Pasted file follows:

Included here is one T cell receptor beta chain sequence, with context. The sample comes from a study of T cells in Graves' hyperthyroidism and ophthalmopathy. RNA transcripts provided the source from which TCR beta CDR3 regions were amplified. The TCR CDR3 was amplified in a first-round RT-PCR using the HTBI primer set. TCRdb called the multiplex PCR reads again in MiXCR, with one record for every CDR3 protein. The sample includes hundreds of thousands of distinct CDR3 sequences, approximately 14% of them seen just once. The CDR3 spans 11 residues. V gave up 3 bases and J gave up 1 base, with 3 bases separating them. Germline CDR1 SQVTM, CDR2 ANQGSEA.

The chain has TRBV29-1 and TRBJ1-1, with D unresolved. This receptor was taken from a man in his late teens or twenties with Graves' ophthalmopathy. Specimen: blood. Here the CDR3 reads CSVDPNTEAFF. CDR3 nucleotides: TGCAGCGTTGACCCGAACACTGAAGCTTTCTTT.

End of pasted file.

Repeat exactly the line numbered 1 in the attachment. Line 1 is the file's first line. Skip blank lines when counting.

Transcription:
Included here is one T cell receptor beta chain sequence, with context. The sample comes from a study of T cells in Graves' hyperthyroidism and ophthalmopathy. RNA transcripts provided the source from which TCR beta CDR3 regions were amplified. The TCR CDR3 was amplified in a first-round RT-PCR using the HTBI primer set. TCRdb called the multiplex PCR reads again in MiXCR, with one record for every CDR3 protein. The sample includes hundreds of thousands of distinct CDR3 sequences, approximately 14% of them seen just once. The CDR3 spans 11 residues. V gave up 3 bases and J gave up 1 base, with 3 bases separating them. Germline CDR1 SQVTM, CDR2 ANQGSEA.